The Treasure Hunter

A blog by Joanne Yatvin

You Can’t Quantify Kids or Teachers

on June 21, 2018

Yesterday I wrote a terrific piece for this blog. And I was almost ready to check it and post it when I accidentally wiped out the whole piece and could not recover it.  I’m hoping I can remember enough to write it again—but not today.  Instead I am posting a piece I wrote more than two years ago that I hope will be new for some readers and a good reminder for followers who read it back then.


Although I was determined to post today’s essay for a long time, I have also been nervous about how pompous it may sound to many readers.  What has moved me to take the risk is the continuing idiocy of evaluating teachers on students’ test scores, even when they didn’t actually teach some of those students.  To me the basic principles of teacher evaluation today are utterly without validity because it is not possible for one person to control the behavior of another unless the first person is a master and the second is a slave.  Even that doesn’t work all the time.

Most of us, I think, can name the qualities that go into being a good cook, a good friend, or a good driver. But could we convert those qualities into quantities?  Would each quality have the same weight? And what if our two best friends had different qualities, that when tallied up showed a wide discrepancy?  What if one friend added up to a 95 and the other added up to 63?

All of this must seem hopelessly complicated and, very likely, inane. Who would want to measure one friend against another? But that is exactly the inanity going on in states and school districts bent on measuring the quality of students on their test scores.  Even worse than that is the practice of judging the quality of teachers by their students’ test scores so one teacher can be labeled “effective” and another “failing.”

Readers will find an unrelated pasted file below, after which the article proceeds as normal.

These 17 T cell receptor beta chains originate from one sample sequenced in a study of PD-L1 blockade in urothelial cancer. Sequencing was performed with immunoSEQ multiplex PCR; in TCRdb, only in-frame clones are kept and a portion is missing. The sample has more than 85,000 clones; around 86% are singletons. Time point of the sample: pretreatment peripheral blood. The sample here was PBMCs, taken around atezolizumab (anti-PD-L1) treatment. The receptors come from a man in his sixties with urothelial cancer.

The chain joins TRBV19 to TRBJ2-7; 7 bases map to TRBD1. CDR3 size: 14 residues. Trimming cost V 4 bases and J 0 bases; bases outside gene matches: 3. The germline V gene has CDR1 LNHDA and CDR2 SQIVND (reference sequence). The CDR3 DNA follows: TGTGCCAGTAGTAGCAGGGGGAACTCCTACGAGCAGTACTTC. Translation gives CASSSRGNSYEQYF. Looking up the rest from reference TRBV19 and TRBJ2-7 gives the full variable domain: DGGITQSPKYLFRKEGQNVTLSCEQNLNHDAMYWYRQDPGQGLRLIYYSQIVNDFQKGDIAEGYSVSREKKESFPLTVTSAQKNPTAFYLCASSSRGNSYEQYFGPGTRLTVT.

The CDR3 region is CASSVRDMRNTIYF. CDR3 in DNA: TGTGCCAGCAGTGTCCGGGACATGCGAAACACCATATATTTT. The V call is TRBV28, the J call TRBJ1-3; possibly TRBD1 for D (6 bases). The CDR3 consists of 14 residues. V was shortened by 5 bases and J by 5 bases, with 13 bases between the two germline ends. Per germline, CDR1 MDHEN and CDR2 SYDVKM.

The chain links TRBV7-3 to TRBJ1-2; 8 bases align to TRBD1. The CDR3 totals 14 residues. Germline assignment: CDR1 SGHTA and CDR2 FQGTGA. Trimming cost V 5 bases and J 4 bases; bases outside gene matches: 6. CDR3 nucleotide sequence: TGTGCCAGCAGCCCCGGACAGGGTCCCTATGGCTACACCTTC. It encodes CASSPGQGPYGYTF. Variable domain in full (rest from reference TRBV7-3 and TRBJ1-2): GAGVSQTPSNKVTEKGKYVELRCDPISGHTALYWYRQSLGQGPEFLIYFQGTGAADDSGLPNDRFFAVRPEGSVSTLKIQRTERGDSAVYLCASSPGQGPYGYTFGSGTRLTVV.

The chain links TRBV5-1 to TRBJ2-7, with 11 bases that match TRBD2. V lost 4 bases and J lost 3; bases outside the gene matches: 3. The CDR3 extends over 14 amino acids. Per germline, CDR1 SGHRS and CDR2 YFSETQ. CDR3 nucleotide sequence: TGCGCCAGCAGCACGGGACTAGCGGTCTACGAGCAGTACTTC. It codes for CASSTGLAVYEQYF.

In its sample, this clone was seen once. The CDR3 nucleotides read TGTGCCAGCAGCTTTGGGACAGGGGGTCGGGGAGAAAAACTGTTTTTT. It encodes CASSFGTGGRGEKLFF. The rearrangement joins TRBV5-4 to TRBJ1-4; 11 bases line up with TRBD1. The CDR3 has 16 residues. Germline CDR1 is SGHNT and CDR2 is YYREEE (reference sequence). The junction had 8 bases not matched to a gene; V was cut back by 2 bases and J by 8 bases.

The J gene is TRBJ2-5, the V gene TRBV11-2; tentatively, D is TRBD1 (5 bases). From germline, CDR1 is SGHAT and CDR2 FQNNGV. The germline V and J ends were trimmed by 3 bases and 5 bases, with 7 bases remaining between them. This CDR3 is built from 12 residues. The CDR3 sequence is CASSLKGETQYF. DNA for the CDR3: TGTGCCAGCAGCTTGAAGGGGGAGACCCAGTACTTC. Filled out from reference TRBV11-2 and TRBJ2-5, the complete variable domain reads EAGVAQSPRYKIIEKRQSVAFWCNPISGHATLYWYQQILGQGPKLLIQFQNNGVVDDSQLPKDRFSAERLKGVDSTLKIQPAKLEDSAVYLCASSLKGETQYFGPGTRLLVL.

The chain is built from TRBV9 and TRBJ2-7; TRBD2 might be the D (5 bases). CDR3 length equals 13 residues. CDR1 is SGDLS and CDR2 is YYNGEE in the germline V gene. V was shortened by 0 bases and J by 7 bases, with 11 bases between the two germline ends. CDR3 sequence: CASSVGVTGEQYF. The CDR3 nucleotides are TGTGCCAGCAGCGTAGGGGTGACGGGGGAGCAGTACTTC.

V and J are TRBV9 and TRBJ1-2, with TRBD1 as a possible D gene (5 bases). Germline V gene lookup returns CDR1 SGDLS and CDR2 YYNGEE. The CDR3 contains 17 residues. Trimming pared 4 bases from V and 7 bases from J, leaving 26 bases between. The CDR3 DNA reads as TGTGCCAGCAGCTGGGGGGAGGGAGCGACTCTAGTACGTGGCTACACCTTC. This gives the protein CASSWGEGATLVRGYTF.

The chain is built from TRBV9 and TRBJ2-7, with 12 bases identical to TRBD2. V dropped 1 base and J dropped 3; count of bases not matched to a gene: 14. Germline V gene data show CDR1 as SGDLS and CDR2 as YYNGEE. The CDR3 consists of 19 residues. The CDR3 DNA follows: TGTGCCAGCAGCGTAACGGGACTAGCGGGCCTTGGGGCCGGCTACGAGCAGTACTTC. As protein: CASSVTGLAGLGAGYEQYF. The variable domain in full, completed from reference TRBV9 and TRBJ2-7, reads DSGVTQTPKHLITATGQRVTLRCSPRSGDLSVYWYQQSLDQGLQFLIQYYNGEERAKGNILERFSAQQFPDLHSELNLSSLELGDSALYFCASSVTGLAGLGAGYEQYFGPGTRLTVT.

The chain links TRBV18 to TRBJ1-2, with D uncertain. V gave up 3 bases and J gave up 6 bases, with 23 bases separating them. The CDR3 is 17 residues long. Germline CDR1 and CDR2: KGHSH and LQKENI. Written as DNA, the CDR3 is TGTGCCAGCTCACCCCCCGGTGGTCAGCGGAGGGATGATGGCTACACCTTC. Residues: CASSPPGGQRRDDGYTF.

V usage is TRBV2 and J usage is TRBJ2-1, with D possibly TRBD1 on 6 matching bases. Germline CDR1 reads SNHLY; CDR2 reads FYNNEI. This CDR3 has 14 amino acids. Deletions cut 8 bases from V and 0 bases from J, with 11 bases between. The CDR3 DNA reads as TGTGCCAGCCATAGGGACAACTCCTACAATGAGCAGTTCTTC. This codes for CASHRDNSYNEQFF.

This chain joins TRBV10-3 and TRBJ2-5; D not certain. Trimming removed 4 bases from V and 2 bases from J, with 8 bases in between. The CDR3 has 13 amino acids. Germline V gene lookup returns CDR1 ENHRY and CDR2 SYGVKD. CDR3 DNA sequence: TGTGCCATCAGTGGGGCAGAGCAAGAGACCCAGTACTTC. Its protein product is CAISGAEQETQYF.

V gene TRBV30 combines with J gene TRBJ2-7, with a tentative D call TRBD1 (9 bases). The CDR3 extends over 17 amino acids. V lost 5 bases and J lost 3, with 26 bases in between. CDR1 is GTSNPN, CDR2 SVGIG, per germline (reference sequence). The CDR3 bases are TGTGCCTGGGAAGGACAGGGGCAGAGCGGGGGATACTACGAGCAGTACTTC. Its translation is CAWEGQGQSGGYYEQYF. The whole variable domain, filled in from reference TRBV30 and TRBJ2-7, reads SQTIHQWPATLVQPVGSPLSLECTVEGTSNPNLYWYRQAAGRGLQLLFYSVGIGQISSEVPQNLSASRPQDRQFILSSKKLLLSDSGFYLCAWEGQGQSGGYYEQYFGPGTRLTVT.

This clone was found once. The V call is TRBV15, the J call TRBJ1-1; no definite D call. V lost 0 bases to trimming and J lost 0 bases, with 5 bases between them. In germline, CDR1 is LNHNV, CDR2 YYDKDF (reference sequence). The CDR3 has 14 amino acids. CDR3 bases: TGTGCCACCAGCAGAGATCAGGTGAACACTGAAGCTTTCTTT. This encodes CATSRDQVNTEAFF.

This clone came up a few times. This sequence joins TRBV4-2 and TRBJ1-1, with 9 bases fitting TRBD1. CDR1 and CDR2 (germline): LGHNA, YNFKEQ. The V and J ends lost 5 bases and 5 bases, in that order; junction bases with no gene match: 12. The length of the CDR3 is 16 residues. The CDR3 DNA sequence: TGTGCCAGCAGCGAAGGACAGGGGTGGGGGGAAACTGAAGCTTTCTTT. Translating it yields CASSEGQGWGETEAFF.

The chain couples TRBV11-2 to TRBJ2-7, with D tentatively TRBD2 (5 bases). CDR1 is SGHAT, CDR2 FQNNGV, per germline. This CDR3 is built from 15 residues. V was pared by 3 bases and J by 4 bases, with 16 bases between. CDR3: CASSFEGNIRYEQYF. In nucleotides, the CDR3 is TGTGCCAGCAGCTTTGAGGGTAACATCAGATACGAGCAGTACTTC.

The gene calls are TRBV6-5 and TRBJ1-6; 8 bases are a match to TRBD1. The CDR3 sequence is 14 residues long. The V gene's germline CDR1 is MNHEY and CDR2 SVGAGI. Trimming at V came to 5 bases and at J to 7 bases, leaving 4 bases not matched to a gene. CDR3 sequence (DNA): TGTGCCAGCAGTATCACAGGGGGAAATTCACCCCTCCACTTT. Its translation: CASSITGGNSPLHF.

To make matters worse, the people setting up the measurement formulas don’t seem to know what the qualities of a good teacher are. Most of them can name only the ability to generate high student test scores, while the rest go blank after adding the ability to manage classroom behavior.

Although I can’t resolve the numbers dilemma, I can, from my own experience as a teacher and a principal, name a set of qualities that reflect my beliefs about teacher quality, and I want to do that here.  To me the most important one is the ability to inspire students to delve more deeply into the things taught in class, whether that is math, writing, science, or civility.

To help you get a fuller picture of my concept of teaching excellence, below is a list of teacher qualities that I believe are important. They are what I looked for in my teachers when I was a principal.  Be warned, however, that they were never a “rubric” for me and should not be one for today’s principals or other evaluators.  They are ideals that very few of us can live up to all the time, the “A plusses” of performance.  And even if some teachers could do them all, every day over the years, an evaluator might not recognize them or give them the same value I do.